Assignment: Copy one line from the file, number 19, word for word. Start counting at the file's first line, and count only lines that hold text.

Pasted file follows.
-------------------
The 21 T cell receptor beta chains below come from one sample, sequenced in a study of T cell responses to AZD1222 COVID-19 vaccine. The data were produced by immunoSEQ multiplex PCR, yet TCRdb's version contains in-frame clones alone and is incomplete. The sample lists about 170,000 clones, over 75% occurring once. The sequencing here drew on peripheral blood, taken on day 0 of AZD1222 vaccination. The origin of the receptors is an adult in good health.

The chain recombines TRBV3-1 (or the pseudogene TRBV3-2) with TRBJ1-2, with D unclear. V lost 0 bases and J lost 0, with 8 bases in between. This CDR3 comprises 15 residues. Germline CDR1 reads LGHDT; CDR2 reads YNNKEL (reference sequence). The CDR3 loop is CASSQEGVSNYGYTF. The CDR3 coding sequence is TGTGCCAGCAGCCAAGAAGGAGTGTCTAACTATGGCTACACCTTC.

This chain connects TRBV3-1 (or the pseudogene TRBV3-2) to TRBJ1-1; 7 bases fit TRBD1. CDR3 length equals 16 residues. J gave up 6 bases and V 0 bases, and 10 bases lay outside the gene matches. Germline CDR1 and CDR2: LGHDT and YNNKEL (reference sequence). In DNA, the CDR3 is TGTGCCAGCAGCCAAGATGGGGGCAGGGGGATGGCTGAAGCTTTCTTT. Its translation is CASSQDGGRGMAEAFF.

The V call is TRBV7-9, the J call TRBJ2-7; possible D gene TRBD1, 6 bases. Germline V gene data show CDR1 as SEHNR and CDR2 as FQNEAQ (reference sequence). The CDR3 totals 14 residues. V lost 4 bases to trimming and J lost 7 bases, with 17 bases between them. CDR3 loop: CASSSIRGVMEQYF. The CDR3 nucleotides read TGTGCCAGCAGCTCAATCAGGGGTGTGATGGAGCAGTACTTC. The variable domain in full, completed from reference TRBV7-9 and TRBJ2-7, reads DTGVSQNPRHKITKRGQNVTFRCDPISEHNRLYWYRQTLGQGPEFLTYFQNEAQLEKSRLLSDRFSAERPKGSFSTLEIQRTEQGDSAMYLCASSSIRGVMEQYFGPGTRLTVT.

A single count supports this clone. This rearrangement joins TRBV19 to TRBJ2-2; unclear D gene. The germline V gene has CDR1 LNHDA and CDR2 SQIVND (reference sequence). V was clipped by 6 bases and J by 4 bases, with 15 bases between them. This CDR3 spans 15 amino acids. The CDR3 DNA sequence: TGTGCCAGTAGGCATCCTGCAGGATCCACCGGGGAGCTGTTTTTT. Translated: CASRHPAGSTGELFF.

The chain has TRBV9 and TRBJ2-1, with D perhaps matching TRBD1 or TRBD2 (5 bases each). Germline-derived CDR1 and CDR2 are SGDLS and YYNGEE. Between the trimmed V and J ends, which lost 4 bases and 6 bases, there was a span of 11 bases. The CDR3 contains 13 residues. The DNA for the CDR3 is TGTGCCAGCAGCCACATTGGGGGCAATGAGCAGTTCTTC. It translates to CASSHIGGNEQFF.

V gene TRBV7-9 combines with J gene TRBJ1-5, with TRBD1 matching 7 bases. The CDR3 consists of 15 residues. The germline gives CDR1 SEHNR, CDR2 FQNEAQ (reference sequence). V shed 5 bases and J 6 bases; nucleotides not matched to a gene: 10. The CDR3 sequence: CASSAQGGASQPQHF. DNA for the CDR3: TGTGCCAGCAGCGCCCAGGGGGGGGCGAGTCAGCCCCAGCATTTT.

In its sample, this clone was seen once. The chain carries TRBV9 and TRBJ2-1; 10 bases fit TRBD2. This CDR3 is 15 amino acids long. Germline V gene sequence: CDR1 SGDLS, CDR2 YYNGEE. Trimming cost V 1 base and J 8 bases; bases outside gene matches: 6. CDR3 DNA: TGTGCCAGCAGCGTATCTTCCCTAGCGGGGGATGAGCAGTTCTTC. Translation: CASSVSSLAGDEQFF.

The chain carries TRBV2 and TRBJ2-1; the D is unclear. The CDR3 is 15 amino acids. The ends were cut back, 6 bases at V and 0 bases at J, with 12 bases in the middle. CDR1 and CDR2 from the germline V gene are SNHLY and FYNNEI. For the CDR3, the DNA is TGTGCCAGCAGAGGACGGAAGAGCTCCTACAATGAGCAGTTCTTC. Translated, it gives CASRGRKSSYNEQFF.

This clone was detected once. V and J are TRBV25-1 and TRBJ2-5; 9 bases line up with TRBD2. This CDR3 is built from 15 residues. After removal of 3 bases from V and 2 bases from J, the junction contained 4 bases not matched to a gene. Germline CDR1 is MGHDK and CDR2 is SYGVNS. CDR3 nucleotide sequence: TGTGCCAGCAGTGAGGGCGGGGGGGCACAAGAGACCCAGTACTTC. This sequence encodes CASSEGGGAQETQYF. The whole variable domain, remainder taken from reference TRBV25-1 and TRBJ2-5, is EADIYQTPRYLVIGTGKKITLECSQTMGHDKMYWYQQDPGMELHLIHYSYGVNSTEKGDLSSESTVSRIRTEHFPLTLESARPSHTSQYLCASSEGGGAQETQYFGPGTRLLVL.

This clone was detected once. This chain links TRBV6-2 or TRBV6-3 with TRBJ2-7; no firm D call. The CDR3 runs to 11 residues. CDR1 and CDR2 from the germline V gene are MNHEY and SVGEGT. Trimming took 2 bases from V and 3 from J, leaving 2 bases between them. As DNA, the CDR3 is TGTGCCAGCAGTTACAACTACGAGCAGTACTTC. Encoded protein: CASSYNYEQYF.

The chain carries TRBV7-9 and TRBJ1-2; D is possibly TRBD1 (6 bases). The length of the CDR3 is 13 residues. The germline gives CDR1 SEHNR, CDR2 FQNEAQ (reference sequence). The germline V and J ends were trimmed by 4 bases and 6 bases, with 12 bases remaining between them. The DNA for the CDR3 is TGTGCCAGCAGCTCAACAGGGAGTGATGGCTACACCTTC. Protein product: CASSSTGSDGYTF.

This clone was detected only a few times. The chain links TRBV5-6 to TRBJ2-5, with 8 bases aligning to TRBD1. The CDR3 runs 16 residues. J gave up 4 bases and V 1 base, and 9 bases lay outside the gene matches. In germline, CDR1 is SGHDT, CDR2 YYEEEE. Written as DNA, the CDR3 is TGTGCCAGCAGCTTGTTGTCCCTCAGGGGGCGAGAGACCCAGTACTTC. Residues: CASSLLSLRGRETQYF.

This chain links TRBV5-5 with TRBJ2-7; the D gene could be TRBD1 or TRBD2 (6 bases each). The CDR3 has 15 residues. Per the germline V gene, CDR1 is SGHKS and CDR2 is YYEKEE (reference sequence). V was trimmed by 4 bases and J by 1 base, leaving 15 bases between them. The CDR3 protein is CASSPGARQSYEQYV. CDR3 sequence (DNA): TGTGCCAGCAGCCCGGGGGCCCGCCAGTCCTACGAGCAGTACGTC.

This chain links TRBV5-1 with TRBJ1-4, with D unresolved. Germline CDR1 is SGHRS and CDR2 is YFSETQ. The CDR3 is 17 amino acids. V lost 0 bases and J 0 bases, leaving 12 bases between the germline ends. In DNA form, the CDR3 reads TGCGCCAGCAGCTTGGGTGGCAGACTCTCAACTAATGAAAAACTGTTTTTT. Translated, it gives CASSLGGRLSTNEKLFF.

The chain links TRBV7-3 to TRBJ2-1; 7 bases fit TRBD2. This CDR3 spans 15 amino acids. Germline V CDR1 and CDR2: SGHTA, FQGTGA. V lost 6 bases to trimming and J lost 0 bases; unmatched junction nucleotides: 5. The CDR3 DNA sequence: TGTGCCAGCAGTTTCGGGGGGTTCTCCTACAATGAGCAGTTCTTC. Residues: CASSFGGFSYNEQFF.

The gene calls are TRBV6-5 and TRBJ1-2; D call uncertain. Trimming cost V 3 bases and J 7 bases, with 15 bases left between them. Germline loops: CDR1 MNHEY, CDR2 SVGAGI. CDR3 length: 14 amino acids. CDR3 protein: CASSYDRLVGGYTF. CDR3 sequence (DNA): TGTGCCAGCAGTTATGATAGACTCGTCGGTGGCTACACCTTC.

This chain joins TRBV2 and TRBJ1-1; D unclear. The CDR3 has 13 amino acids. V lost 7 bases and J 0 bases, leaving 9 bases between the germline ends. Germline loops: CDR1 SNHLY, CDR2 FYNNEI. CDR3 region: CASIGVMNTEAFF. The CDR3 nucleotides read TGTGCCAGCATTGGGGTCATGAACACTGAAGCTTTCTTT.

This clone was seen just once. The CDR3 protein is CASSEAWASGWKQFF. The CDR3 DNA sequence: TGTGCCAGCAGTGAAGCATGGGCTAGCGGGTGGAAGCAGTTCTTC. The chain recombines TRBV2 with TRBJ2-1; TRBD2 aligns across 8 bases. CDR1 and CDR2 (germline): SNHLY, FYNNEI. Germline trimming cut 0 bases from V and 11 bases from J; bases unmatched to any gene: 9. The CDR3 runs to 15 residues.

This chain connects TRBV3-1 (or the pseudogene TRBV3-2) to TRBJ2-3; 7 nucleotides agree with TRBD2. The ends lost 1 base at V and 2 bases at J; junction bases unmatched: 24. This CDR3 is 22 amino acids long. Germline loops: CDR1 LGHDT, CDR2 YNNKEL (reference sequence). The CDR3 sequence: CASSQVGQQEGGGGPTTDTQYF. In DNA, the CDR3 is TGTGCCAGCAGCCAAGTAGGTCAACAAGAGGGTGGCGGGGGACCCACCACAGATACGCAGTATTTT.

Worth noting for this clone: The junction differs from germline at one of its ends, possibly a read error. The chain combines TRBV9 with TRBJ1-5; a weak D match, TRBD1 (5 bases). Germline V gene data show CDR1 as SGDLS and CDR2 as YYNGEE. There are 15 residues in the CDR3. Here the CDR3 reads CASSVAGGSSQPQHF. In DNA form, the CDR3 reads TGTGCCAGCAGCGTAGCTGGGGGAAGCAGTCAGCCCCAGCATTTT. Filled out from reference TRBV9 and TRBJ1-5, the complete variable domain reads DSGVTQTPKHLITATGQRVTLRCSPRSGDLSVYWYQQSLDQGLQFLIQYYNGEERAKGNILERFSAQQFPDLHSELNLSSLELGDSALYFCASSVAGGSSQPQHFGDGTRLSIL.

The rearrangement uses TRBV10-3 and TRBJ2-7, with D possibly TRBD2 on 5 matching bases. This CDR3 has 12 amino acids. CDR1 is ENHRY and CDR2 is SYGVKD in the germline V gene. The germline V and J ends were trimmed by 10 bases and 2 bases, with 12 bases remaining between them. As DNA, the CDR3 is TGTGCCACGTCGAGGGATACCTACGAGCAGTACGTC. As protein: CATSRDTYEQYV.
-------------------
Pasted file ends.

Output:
This clone was seen just once. The CDR3 protein is CASSEAWASGWKQFF. The CDR3 DNA sequence: TGTGCCAGCAGTGAAGCATGGGCTAGCGGGTGGAAGCAGTTCTTC. The chain recombines TRBV2 with TRBJ2-1; TRBD2 aligns across 8 bases. CDR1 and CDR2 (germline): SNHLY, FYNNEI. Germline trimming cut 0 bases from V and 11 bases from J; bases unmatched to any gene: 9. The CDR3 runs to 15 residues.